The minor flaw in the Sacred Music & Opera box of 11 CDs in the EMI anthology of recordings of concert performances of the Munich Philharmonic conducted by Sergiu Celibidache is the impression left by the title that most of the selections will be vocal. This is certainly true of the sacred music portion, which covers the rather significant span of time from the eighteenth century of Johann Sebastian Bach to the twentieth century of Igor Stravinsky. However, none of the opera selections are vocal. Most are overtures, not all of which are operatic (such as the two Mendelssohn selections, the Opus 21 for A Midsummer Night’s Dream and the Opus 26 “Die Hebriden,” not to mention Bedřich Smetana’s “The Moldau,” which is not even an overture). There is also about 90 minutes of orchestra-only Richard Wagner.
Regardless of the box title, however, this is an impressive collection for a variety of reasons, some of which may again reflect on Celibidache’s admiration for Wilhelm Furtwängler. Readers may recall that, when I reviewed the Beethoven portion of Wilhelm Furtwängler: The Great EMI Recordings, one of my greatest surprises was what I called the “throbbing vitality” of his interpretation of Ludwig van Beethoven’s Opus 72 Fidelio opera. I confessed that I never thought particularly highly of that opera but that Furtwängler’s recording persuaded me to think better of it.
This kind of lightning struck again with the Celibidache recording of Giuseppe Verdi’s Messa da Requiem. Too many conductors approach this music as if it were just another Verdi opera that happens to lack any staged action; and, as a corollary, such conductors tend to allow (if not encourage) hyper-dramatized emoting from the soloists that just does not play very well in a concert setting. Celibidache, on the other hand, takes the score as sacred music with nineteenth-century rhetoric with no need for overplaying any excesses of romanticism. Thus all four soloists (soprano Elena Filipova, mezzo Reinhild Runkel, tenor Peter Dvorsky, and bass Kurt Rydl) are all kept at a safe distance from any overacting; and the result is a Verdi interpretation that is often more expressive than even his best operas. The same can be said for Celibidache’s control of the choral forces of the orchestra’s Philharmonic Choir. This yields an overall balance that never aggravates the ear by flirting with (or succeeding in) going over the top, all played out at a pace that never lets any individual movement feel excessively tedious.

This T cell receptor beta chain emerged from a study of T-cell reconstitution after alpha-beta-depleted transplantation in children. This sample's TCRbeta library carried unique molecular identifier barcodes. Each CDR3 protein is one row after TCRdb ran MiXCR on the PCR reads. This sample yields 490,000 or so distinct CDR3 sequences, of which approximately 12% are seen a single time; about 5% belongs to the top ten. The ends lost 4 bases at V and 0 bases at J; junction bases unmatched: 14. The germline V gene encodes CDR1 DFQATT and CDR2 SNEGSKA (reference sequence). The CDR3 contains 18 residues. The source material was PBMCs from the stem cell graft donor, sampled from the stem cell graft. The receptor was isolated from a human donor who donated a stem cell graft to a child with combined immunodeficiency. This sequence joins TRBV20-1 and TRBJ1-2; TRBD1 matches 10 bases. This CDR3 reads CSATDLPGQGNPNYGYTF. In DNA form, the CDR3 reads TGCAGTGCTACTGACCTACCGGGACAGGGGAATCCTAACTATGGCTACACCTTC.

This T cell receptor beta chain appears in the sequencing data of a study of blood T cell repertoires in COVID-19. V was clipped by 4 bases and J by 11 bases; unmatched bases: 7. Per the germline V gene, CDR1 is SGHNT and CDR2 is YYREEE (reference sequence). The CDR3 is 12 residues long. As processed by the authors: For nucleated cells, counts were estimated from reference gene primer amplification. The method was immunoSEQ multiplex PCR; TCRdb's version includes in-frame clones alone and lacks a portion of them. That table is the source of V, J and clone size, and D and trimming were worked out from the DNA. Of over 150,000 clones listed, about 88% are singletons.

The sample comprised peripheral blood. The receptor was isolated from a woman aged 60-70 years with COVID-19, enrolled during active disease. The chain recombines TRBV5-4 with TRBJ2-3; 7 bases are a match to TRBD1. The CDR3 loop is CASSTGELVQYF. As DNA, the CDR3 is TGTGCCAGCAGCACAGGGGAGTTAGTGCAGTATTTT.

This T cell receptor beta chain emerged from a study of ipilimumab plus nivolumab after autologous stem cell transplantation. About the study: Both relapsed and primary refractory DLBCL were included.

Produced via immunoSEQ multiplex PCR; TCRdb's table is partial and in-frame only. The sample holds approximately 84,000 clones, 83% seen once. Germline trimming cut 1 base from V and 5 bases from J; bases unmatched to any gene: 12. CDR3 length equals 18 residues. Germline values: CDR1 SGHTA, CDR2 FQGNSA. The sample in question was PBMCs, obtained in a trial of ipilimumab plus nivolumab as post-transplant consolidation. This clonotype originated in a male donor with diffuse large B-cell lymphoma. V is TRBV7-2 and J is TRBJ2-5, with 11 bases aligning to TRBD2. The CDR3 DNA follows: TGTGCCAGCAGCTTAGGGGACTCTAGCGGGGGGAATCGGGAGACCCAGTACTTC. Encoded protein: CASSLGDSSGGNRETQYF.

Ironically, the same may be said of Celibidache’s approach to Bach’s BWV 232 mass setting in B minor. That, of course, again includes a rhetorical stance more consistent with the nineteenth century than with Bach’s own period. However, while Furtwängler’s nineteenth-century rhetoric for Bach’s BWV 244 setting of the Passion text from the Gospel of Saint Matthew (included in Wilhelm Furtwängler: The Legacy) tends to hang a bit too heavy with solemnity, Celibidache seems concerned only with finding just the right tempos to reveal the full clarity of the rich counterpoint in every movement of BWV 232. That clarity is further enhanced by his working with the Munich Bach Choir and an excellent gathering of soloists: soprano Barbara Bonney, mezzos Danila Donose and Maria Ruxandra, alto Cornelia Wulkopf, tenor Peter Schreier, and bass Yaron Windmüller.
Nevertheless, just as Johannes Brahms was the high point of the Symphonies box, his Opus 45 Ein deutsches Requiem is definitely the must-hear sacred music selection. In this case the chorus involves the combined resources of the Philharmonic Choir and the Bach Choir. They blend excellently and, of course, have to carry the burden of most of the score. There are only a few solo sections (sung by soprano Arleen Augér and baritone Franz Gerihsen), which also fit into Celibidache’s conception of the overall score; but this is music to be enjoyed for its rich ensemble sound. (It also makes for a striking contrast with the equally rich sonorities of Stravinsky’s “Symphony of Psalms.”)
On the operatic side the high point is definitely the extended attention given to Wagner. Here, again, we encounter Celibidache adjusting tempo to the limitations of the recording technology. He wants to make sure that the home listener can grasp the many details in Wagner’s scores as well as anyone sitting in the audience of the performance itself. This is vital where content-rich selections are concerned, such as the funeral march for Siegfried in Götterdämmerung and the opening prelude to Die Meistersinger von Nürnberg, both of which provide an extensive thematic account of their respective operas. This is Wagner without excessive studio manipulation, and it is stunning. It is enough to make one wish that some concert performances of vocal Wagner selections had been part of the collection.